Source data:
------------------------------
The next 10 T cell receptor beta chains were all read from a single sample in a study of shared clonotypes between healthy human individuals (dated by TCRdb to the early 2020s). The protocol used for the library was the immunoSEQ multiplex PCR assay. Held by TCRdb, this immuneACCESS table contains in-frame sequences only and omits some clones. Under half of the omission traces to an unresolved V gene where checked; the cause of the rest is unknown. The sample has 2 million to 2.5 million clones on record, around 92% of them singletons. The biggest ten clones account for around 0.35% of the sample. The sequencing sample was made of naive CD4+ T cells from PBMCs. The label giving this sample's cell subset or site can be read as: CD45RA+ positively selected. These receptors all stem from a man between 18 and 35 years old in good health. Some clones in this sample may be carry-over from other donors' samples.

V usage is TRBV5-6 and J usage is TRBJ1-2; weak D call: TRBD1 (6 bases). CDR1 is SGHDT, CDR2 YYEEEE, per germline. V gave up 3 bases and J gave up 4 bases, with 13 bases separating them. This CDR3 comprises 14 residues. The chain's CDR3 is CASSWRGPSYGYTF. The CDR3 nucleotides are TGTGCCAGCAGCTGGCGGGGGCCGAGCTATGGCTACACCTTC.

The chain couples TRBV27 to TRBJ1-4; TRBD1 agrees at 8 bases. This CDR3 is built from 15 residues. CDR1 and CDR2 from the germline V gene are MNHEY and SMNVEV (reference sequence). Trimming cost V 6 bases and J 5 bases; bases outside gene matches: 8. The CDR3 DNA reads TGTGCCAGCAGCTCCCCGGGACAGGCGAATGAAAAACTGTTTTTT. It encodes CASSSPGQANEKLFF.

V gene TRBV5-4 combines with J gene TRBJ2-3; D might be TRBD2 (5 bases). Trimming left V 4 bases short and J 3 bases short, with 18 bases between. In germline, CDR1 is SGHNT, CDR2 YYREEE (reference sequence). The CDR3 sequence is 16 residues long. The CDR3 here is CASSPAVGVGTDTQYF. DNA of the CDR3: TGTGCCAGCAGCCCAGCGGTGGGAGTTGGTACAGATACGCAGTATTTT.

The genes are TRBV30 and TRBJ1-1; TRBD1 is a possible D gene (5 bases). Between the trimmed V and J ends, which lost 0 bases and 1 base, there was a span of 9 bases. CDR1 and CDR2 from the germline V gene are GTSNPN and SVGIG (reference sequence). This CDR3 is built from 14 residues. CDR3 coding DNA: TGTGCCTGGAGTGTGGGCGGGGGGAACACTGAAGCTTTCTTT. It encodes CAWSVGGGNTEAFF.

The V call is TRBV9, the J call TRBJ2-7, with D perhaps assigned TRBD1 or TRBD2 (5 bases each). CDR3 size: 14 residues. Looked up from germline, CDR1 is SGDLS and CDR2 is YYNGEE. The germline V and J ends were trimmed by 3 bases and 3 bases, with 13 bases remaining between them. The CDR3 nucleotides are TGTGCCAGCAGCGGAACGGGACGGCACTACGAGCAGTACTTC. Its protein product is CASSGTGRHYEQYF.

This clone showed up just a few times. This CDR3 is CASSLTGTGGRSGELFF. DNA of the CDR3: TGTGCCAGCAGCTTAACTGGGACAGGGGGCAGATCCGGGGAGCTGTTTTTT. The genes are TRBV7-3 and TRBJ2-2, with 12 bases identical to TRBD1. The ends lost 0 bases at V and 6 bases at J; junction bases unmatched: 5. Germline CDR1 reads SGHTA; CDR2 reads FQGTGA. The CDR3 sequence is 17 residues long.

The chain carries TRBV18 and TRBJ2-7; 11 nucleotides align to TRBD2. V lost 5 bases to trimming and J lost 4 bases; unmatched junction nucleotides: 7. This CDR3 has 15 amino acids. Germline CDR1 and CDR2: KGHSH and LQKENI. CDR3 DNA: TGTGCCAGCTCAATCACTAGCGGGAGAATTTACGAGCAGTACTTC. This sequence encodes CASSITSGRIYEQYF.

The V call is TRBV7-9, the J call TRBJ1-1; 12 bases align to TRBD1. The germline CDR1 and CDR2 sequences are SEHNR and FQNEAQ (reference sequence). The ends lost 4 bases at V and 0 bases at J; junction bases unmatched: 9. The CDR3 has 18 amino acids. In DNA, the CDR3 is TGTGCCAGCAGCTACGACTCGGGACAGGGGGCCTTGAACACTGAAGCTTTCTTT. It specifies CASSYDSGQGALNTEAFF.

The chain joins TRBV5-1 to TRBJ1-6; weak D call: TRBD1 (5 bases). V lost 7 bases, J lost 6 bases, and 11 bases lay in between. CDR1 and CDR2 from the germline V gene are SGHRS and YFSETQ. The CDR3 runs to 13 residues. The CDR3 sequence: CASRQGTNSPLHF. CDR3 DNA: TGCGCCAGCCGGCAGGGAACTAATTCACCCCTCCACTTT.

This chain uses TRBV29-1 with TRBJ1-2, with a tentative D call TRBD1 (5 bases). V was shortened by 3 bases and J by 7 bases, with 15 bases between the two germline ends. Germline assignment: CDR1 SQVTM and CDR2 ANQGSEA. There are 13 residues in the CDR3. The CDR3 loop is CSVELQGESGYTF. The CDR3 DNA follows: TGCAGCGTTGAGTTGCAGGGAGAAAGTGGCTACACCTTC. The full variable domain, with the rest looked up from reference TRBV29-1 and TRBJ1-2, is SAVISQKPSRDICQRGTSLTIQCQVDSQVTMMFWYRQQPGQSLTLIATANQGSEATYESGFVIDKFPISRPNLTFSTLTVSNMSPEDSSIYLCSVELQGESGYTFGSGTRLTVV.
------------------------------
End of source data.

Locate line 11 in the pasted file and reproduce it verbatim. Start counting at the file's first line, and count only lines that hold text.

This chain uses TRBV29-1 with TRBJ1-2, with a tentative D call TRBD1 (5 bases). V was shortened by 3 bases and J by 7 bases, with 15 bases between the two germline ends. Germline assignment: CDR1 SQVTM and CDR2 ANQGSEA. There are 13 residues in the CDR3. The CDR3 loop is CSVELQGESGYTF. The CDR3 DNA follows: TGCAGCGTTGAGTTGCAGGGAGAAAGTGGCTACACCTTC. The full variable domain, with the rest looked up from reference TRBV29-1 and TRBJ1-2, is SAVISQKPSRDICQRGTSLTIQCQVDSQVTMMFWYRQQPGQSLTLIATANQGSEATYESGFVIDKFPISRPNLTFSTLTVSNMSPEDSSIYLCSVELQGESGYTFGSGTRLTVV.